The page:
First couple of times I attempted sobriety I would hear comments like “being of service is part of the program…” and I kind of just thought this whole giving back thing was optional or something you did only if you were a recovery nerd.
I relapsed a few times before I finally got sober and my mentor made it crystal clear to me that being of service was necessary and not optional, and I was like “WTF bro.. I can barely help myself.” As a matter of fact I’m the one that needs ALL the help that he can get. I suck at living life. I can’t hold a job, I can’t get through school, I can’t go a day without having a needle in my arm. Who the hell is going to want ME to help THEM?!
But as I journeyed through my recovery, my mentor would continuously put me in positions to help other people, especially other addicts.
My mentor would tell me “you don't have the luxury of staying sober if you don't give a fuck about someone else.”
When I was six months sober, my mentor would drag me to this detox center and would have me share my experience strength and hope. I was nervous and didn't know what I was saying most of the time. I just knew I was speaking my truth and from the heart.
Afterwards people would come up to me and thank me for coming out to help them. And then it dawned on me that I do have something to offer. I can offer hope just like hope was offered to me.
It's so easy to become self absorbed in addiction, and even in my recovery it was all about me and how I needed to get better. But once recovery shifted my perspective on how I could be useful to someone else's recovery, I began to experience gratitude.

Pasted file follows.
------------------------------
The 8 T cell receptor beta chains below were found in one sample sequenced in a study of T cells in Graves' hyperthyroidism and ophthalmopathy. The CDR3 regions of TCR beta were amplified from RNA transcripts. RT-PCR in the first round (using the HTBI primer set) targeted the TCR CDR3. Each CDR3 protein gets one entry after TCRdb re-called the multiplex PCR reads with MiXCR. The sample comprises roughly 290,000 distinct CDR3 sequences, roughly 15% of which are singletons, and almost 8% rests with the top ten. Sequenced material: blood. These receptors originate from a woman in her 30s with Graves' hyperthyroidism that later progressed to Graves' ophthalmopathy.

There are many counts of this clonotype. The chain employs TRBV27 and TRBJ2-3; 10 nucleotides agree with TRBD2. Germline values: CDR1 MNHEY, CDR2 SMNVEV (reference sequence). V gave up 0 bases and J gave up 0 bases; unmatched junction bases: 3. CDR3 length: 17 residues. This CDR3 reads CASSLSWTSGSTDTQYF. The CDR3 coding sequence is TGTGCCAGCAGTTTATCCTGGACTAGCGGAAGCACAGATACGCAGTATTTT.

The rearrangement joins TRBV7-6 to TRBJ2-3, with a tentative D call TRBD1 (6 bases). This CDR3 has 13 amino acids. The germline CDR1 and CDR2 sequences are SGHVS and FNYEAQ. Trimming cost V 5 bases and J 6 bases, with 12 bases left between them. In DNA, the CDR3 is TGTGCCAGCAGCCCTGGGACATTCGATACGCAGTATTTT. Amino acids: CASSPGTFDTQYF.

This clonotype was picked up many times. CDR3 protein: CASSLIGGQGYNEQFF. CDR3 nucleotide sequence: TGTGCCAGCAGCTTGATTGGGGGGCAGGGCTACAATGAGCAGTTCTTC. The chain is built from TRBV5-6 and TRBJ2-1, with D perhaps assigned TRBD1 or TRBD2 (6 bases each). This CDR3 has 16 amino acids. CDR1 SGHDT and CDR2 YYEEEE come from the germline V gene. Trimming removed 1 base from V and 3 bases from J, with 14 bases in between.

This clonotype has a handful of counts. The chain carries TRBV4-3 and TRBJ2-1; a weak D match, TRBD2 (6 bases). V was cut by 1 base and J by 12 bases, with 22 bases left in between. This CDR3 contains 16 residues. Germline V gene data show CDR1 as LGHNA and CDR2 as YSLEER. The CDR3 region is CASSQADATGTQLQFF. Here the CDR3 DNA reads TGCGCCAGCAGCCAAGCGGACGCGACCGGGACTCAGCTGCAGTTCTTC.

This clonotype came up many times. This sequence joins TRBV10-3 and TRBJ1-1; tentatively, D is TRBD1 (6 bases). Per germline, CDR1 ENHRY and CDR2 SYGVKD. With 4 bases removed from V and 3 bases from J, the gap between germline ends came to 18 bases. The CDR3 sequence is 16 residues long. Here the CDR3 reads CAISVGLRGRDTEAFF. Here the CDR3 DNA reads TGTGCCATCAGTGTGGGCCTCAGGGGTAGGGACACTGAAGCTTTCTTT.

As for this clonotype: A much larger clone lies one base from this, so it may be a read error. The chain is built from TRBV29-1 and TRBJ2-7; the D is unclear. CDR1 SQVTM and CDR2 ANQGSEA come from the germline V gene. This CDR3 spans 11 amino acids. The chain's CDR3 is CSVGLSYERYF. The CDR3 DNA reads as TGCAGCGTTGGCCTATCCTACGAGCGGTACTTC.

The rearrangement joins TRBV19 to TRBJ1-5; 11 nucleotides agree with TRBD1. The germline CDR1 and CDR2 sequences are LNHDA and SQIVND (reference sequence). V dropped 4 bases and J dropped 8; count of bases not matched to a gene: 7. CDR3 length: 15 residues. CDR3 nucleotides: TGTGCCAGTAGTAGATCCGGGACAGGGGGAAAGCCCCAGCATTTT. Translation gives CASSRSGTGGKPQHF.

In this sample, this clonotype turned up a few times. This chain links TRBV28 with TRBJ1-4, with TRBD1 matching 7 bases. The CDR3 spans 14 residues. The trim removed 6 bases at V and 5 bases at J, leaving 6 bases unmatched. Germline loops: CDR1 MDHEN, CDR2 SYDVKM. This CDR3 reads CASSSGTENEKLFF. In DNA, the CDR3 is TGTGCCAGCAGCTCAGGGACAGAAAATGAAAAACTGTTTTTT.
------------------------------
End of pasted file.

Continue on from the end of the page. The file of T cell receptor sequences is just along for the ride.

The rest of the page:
In the beginning, it was just about asking people how they're doing and offering simple acts of service. Since then, I've had awesome opportunities to help in all sorts of ways- whether it's helping someone find treatment or mentoring them in their journey. Being of service is something I get to do, still.
My recovery always feels best when I get to be a of voice of hope and love for people. Especially people who experience similar situations as I do. And the universe never fails. Every time I'm going through a hardship- sooner or later I get the opportunity to use that experience to help another person whose going through the same situation.
And the hardship is no longer a hardship, but rather a useful tool to put back in to life.
I always took when I was in the depth of my addiction, and it only makes sense that the solution to that is to give back.